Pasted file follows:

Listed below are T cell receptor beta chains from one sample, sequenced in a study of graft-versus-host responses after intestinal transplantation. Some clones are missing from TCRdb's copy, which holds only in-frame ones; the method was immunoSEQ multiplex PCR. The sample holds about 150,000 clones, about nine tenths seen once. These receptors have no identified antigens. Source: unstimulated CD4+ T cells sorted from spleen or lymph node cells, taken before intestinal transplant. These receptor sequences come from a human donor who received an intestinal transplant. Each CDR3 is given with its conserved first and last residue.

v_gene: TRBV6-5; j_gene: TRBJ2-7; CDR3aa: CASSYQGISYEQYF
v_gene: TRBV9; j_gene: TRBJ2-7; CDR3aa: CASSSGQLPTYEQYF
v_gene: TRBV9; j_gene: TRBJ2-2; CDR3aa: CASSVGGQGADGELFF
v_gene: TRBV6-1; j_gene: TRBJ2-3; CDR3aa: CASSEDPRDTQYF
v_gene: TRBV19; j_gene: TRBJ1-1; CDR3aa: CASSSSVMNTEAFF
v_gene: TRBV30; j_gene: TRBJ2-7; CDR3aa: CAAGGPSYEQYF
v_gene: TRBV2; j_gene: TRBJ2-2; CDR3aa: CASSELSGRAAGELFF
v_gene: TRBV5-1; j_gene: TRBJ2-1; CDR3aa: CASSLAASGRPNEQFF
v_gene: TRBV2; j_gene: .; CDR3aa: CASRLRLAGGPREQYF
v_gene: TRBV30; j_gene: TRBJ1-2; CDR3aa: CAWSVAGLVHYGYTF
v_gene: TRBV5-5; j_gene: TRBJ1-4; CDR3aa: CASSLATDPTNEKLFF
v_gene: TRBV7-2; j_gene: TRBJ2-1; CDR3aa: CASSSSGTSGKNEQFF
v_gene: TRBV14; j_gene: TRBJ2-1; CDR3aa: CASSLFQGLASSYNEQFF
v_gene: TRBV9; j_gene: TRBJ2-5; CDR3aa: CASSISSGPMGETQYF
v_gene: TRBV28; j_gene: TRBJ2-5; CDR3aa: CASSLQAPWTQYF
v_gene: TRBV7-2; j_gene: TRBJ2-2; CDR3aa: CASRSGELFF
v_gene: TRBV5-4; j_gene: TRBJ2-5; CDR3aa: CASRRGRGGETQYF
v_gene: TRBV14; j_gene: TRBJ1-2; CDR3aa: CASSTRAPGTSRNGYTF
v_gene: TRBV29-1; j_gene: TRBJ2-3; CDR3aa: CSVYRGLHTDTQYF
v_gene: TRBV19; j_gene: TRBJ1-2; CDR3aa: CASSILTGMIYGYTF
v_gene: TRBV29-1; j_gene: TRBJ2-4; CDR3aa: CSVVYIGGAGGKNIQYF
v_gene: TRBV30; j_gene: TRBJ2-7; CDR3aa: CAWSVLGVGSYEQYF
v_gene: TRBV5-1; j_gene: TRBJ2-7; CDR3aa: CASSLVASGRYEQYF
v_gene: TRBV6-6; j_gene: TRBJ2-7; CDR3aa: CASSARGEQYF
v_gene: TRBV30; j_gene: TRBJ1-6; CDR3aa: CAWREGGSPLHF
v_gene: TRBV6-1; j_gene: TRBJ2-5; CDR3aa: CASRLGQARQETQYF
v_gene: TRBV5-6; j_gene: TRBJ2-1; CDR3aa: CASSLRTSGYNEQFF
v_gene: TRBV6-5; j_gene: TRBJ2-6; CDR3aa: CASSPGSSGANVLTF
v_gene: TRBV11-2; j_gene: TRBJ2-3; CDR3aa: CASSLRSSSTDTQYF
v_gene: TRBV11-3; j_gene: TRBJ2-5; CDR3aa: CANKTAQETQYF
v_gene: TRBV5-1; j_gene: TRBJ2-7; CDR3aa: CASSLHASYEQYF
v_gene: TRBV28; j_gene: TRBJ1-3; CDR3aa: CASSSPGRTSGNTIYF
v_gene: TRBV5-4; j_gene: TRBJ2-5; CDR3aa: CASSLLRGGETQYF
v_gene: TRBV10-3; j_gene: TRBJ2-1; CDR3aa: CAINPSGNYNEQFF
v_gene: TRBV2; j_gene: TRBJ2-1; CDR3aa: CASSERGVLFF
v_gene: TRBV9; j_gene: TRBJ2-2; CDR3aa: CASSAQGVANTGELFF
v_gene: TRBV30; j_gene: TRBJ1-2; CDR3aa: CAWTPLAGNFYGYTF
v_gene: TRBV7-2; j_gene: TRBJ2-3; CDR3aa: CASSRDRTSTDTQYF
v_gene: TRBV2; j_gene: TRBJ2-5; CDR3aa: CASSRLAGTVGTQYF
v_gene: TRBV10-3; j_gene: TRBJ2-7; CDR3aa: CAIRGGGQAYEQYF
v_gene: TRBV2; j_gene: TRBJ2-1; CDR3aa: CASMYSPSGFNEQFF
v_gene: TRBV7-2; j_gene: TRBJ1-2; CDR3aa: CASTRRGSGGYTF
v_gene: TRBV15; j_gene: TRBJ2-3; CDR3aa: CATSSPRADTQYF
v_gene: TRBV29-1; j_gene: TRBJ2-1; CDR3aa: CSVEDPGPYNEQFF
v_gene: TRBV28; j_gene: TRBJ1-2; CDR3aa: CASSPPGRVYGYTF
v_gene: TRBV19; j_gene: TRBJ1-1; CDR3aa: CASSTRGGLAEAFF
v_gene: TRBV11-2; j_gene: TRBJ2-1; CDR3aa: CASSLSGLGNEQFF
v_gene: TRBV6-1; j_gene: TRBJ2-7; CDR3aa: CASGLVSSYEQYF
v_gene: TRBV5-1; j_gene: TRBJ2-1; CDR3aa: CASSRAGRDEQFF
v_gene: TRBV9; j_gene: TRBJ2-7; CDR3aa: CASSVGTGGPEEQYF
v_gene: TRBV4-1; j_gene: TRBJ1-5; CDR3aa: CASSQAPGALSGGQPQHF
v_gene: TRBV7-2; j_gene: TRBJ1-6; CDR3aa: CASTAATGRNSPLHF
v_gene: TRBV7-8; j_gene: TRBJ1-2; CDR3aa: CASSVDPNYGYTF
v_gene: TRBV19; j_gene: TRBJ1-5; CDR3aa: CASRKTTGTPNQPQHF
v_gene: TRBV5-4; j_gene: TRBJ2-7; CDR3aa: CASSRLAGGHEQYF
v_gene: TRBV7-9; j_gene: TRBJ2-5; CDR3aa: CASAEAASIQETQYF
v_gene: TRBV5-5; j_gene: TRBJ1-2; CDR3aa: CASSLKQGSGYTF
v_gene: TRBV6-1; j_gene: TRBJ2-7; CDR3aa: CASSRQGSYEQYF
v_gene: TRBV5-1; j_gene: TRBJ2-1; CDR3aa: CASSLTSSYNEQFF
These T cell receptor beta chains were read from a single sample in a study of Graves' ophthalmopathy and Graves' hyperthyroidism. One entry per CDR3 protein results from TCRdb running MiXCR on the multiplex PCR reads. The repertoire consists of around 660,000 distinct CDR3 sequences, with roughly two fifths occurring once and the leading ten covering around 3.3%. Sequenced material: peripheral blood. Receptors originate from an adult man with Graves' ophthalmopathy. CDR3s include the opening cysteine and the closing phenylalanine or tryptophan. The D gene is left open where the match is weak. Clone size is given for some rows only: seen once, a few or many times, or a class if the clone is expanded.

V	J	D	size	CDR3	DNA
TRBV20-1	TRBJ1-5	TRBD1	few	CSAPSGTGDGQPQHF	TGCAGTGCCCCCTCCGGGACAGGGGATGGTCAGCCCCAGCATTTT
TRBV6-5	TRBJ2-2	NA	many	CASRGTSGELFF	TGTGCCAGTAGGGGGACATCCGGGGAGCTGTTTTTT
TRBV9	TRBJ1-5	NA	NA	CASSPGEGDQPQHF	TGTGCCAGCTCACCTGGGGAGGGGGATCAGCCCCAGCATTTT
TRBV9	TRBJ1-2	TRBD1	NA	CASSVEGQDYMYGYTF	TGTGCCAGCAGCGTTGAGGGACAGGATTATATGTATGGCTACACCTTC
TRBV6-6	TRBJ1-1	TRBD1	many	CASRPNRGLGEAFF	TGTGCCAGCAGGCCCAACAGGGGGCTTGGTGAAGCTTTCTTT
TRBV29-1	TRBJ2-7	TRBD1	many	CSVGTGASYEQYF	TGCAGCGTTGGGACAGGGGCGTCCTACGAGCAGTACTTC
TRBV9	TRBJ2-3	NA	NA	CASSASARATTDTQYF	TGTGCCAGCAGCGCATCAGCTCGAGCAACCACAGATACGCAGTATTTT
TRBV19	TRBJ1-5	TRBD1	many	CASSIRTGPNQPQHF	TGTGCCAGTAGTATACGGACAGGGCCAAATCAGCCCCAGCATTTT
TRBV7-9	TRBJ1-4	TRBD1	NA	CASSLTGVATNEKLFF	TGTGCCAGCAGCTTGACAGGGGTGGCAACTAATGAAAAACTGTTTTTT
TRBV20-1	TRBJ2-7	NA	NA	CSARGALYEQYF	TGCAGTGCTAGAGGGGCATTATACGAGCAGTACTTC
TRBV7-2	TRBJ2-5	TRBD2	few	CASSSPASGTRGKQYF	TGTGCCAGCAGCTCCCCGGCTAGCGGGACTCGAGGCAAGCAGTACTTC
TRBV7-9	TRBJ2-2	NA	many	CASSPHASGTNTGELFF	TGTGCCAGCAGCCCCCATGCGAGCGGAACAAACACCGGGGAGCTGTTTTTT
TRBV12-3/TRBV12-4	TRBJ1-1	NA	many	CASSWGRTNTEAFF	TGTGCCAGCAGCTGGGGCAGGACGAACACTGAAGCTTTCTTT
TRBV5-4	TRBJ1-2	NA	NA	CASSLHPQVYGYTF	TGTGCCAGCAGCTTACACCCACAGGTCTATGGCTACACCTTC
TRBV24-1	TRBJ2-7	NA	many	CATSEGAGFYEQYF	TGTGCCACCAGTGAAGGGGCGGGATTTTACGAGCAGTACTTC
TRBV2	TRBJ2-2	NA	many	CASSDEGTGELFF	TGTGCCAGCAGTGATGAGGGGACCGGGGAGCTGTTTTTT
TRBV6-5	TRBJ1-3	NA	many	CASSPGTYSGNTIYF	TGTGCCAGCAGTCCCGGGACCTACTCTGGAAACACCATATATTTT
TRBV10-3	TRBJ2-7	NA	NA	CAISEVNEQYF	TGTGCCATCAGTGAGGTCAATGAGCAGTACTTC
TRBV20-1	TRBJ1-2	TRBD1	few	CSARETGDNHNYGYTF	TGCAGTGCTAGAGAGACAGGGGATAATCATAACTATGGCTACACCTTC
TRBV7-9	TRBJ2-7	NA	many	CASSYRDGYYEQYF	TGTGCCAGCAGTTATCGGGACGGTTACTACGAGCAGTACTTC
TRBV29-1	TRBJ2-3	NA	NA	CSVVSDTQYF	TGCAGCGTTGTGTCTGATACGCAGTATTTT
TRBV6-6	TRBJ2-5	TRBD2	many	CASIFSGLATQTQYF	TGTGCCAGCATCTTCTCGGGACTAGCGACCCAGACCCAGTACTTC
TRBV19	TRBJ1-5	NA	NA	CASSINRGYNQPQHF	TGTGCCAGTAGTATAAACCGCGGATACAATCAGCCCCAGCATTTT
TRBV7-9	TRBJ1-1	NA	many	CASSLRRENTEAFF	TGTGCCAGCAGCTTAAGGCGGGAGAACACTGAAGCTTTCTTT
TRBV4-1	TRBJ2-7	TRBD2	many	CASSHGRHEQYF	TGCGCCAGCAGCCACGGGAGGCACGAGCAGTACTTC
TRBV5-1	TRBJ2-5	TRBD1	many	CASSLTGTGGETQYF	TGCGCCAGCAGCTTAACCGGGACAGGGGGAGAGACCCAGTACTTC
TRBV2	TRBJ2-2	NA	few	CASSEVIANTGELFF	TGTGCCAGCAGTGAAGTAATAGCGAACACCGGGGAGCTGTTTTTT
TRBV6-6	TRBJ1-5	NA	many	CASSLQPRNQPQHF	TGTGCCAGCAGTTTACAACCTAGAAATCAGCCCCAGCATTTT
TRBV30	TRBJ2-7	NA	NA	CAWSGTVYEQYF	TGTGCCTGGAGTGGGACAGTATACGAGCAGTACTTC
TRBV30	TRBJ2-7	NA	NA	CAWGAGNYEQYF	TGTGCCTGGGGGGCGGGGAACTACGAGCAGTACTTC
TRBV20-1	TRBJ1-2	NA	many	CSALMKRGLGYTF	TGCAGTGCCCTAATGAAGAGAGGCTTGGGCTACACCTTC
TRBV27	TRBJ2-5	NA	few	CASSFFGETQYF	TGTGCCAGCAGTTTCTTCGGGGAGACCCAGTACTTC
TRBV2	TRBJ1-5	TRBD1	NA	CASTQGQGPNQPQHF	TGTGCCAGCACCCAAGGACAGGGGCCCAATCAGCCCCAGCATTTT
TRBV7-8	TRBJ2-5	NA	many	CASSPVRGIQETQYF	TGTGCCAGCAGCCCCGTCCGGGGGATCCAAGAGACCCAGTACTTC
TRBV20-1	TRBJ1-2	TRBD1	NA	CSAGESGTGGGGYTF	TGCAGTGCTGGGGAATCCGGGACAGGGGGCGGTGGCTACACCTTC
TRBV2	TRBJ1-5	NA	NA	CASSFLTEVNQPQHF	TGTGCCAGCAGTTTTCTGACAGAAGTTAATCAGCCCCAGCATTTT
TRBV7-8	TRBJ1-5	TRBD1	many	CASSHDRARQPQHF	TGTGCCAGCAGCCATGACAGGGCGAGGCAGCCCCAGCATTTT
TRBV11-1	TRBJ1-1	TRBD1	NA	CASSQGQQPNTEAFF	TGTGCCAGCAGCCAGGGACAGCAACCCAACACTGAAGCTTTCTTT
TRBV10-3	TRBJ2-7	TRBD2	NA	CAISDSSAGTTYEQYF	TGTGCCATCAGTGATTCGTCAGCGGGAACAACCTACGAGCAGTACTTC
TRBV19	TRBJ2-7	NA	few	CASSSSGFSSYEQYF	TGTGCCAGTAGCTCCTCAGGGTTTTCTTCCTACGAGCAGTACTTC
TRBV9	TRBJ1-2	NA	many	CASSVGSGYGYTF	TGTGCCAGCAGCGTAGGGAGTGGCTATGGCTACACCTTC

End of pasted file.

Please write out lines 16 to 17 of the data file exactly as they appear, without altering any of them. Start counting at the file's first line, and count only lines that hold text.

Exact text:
v_gene: TRBV28; j_gene: TRBJ2-5; CDR3aa: CASSLQAPWTQYF
v_gene: TRBV7-2; j_gene: TRBJ2-2; CDR3aa: CASRSGELFF